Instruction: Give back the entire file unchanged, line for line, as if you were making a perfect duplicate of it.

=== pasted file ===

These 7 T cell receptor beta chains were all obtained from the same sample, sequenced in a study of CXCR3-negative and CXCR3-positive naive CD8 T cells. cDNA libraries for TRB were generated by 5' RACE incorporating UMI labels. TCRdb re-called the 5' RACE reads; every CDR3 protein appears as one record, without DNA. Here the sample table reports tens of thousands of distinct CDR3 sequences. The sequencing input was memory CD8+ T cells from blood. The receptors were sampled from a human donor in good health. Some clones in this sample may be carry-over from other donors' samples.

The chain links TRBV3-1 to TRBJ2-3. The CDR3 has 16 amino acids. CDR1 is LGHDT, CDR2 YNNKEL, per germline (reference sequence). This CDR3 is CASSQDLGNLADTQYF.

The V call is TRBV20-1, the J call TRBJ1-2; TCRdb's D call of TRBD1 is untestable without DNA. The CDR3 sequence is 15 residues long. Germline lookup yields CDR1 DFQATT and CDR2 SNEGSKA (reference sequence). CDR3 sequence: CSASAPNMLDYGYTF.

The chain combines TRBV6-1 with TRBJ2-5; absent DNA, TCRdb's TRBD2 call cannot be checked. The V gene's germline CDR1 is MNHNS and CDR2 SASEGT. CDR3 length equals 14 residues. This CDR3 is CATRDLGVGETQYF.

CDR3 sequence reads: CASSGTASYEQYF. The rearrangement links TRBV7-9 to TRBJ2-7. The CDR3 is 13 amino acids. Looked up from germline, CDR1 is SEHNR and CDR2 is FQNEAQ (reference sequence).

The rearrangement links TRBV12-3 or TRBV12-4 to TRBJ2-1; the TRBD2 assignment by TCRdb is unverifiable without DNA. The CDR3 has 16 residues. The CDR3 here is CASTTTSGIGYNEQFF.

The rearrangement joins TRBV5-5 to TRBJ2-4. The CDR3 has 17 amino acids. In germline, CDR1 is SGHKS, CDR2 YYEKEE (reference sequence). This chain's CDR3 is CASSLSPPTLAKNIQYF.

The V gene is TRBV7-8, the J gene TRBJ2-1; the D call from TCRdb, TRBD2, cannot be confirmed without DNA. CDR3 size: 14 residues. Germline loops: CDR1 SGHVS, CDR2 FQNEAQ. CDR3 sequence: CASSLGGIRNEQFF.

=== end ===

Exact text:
These 7 T cell receptor beta chains were all obtained from the same sample, sequenced in a study of CXCR3-negative and CXCR3-positive naive CD8 T cells. cDNA libraries for TRB were generated by 5' RACE incorporating UMI labels. TCRdb re-called the 5' RACE reads; every CDR3 protein appears as one record, without DNA. Here the sample table reports tens of thousands of distinct CDR3 sequences. The sequencing input was memory CD8+ T cells from blood. The receptors were sampled from a human donor in good health. Some clones in this sample may be carry-over from other donors' samples.

The chain links TRBV3-1 to TRBJ2-3. The CDR3 has 16 amino acids. CDR1 is LGHDT, CDR2 YNNKEL, per germline (reference sequence). This CDR3 is CASSQDLGNLADTQYF.

The V call is TRBV20-1, the J call TRBJ1-2; TCRdb's D call of TRBD1 is untestable without DNA. The CDR3 sequence is 15 residues long. Germline lookup yields CDR1 DFQATT and CDR2 SNEGSKA (reference sequence). CDR3 sequence: CSASAPNMLDYGYTF.

The chain combines TRBV6-1 with TRBJ2-5; absent DNA, TCRdb's TRBD2 call cannot be checked. The V gene's germline CDR1 is MNHNS and CDR2 SASEGT. CDR3 length equals 14 residues. This CDR3 is CATRDLGVGETQYF.

CDR3 sequence reads: CASSGTASYEQYF. The rearrangement links TRBV7-9 to TRBJ2-7. The CDR3 is 13 amino acids. Looked up from germline, CDR1 is SEHNR and CDR2 is FQNEAQ (reference sequence).

The rearrangement links TRBV12-3 or TRBV12-4 to TRBJ2-1; the TRBD2 assignment by TCRdb is unverifiable without DNA. The CDR3 has 16 residues. The CDR3 here is CASTTTSGIGYNEQFF.

The rearrangement joins TRBV5-5 to TRBJ2-4. The CDR3 has 17 amino acids. In germline, CDR1 is SGHKS, CDR2 YYEKEE (reference sequence). This chain's CDR3 is CASSLSPPTLAKNIQYF.

The V gene is TRBV7-8, the J gene TRBJ2-1; the D call from TCRdb, TRBD2, cannot be confirmed without DNA. CDR3 size: 14 residues. Germline loops: CDR1 SGHVS, CDR2 FQNEAQ. CDR3 sequence: CASSLGGIRNEQFF.